Sunday, December 16, 2007

Ken Anderson's AMAZONIA (part two)

Well, everybody seems to enjoy Ken Anderson drawings. Here's more from his trip to South America (see below).

And here's an original from my personal collection. A few years ago I bought a packet of Ken's drawings that I think were from a project called "Scruffy" that never got made at Disney. It was about orangutans fighting on the side of the British during WWII. I don't know much more about it than that, but also in the packet were drawings of Nazi spiders. This was the only one I had framed because it was the only one in color. It was done with his usual Mont Blanc fountain pen - his tool of choice in that era. I scanned it through the frame, but it looks pretty good anyway. If I can find the rest of the drawings from that packet, I will scan them.

Click to see all of these images bigger.


Anonymous said...

Can you please post the "Scruffy" drawings. I have been very facinated by that Ken Anderson project.

Bob said...

These sketches are fantastic! I love Ken Anderson's work. Thank you for posting these!!

Awesome blog!



Matt J said...

Perfect Christmas present-thanks Mark. Have a happy holiday & New Year festivities.

Floyd Norman said...

Ken did a lot of development work on "Scruffy." I recall visiting his office back in 1972, I think. He was upstairs in F-Wing.

I remember the studio bosses had to go with either "Scruffy" or "The Rescuers." I guess you know which one they chose.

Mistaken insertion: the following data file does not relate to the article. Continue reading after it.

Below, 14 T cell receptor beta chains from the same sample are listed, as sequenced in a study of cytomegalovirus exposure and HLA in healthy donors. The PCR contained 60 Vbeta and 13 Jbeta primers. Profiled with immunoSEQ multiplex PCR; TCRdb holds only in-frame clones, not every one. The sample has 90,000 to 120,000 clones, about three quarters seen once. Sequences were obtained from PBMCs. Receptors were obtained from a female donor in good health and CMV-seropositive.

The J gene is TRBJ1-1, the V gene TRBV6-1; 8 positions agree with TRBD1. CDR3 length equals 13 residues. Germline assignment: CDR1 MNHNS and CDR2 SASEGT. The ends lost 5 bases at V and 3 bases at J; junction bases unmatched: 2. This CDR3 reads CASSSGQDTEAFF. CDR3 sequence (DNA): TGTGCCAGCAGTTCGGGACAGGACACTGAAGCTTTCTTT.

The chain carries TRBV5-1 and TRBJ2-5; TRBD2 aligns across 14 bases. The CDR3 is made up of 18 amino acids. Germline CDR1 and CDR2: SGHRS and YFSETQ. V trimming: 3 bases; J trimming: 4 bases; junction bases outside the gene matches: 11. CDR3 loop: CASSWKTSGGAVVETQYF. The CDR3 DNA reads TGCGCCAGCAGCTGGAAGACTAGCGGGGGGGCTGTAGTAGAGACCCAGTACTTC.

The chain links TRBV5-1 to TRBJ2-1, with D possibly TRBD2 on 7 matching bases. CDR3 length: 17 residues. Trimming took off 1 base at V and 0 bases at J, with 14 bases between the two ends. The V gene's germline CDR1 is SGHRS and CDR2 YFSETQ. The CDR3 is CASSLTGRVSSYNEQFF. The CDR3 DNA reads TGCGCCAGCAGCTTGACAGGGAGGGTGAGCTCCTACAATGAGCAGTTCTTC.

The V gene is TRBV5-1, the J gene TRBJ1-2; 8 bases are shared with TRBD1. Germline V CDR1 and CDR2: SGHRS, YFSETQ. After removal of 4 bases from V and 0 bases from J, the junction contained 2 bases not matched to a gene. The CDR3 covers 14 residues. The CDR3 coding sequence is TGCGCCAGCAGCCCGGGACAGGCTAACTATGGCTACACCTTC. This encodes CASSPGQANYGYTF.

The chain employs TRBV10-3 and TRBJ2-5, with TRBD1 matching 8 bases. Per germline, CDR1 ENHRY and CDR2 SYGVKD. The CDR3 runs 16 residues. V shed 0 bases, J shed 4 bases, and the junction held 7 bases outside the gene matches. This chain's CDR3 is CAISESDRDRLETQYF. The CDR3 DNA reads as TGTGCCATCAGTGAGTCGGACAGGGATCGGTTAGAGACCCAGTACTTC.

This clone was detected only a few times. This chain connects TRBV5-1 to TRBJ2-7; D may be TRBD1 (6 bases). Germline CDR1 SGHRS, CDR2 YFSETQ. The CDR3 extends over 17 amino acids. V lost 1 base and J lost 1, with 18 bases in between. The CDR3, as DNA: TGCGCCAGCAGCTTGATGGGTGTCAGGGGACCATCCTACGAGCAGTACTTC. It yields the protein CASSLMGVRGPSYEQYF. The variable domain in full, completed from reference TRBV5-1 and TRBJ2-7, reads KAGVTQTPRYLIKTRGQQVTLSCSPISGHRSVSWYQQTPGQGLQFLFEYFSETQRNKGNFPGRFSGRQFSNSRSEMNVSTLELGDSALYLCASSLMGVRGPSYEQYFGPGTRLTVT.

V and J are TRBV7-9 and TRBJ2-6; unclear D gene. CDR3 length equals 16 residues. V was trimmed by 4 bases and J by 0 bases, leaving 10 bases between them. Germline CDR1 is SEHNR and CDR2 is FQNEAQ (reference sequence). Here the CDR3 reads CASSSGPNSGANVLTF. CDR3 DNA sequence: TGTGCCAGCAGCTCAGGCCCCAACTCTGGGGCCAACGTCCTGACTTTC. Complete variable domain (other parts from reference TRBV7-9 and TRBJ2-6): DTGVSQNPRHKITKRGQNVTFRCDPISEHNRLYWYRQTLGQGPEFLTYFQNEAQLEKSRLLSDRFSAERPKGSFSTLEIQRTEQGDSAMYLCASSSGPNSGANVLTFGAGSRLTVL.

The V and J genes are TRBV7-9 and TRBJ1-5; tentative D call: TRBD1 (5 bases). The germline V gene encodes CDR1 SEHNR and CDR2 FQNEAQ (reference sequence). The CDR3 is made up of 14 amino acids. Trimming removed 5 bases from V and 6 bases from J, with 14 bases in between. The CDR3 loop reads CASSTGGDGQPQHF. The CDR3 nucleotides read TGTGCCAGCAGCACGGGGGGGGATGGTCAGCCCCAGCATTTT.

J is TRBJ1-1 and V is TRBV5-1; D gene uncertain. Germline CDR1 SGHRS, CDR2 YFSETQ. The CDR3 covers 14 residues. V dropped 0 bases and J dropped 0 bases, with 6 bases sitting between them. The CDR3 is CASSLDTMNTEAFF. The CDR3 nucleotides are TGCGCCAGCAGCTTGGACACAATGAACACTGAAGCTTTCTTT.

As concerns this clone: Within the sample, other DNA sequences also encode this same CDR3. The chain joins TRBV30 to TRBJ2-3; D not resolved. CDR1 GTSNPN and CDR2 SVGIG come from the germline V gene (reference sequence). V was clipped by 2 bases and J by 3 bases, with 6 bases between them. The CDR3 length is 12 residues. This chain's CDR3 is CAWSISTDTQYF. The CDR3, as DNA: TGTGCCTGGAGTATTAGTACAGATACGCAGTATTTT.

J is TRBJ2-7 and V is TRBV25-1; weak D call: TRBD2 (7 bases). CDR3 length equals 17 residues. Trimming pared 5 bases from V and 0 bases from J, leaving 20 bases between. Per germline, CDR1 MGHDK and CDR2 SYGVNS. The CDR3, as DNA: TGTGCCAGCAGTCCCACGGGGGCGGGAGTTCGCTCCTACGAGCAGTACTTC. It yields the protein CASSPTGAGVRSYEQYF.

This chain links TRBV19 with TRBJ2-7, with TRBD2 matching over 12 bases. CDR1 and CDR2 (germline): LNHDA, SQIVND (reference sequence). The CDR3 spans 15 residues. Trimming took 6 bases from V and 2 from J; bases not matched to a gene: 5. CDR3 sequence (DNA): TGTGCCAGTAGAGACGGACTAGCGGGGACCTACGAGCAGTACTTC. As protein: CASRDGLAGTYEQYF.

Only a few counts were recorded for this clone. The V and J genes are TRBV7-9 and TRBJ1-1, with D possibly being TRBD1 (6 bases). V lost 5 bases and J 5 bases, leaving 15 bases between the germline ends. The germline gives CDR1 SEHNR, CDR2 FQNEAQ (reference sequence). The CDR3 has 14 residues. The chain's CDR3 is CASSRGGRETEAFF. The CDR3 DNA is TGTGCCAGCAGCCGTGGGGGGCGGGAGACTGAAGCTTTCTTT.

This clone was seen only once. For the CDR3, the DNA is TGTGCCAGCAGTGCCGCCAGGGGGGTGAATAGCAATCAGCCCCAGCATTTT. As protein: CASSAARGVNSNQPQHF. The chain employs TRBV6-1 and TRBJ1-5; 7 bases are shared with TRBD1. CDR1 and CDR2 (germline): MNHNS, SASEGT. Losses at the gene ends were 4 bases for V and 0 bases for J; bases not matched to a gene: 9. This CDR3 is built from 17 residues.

Still, Ken did a lot of great development work on the project. I wonder what happen to it?

Tia said...

Hey, came across your blog not too long ago, but found it extremely engaging; it's been a long time since I've really thought about the qualities of good animation that make it so gosh-darn wonderful.

On a side note, do you have thoughts on the process of anime (as a genre, -or- particular films) that you find comparatively more detrimental or successful than "western" animation approaches? (In how it relates to the storytelling, not particularly the artwork in and of itself.)

I definitely feel there's more of an abstract approach to the plot in anime than there is in, say, Disney movies that make them less directly entertaining, but they're fascinating all the same. It also seems they take advantage of "breathing" spaces to set moods or let an idea settle, whereas western cartoons tend to cram in as much activity as possible. (Cowboy Bebop, Ghost in the Shell, and Tekkon Kinkreet are three very different animes with similar structure). I realize it's an extremely broad subject range to add to your already sizable list of topics. Just curious on your general thoughts.

Either way, thank you for taking so much time to put up posts. It's amazing to see your love of the story compel you to share the joy of a process well-done.

mark kennedy said...

Thanks for the comments! Glad everyone liked the post.

Bob - thanks for the kind words, it means a lot. I'll post more soon.

matt j - Glad you like the stuff - happy holidays to you too!

hey Floyd! Did you ever see the in-studio book that Vance Gerry wrote for storyboard artists at Disney? There was a bunch of Scruffy stuff in there. That's about all I've ever seen of it.

tia - very good questions, but unfortunately I don't know much about anime, I haven't seen much of it and I am extremely unknowledgeable about it. I don't have much in the way as far as opinions about it and how it relates to other types of animation. Sorry, I wish i had an intelligent response for you!

Didier Ghez said...

Mark: Did you ever find the other Scruffy drawings? I would love to see them.

David Perez said...

Still waiting... :)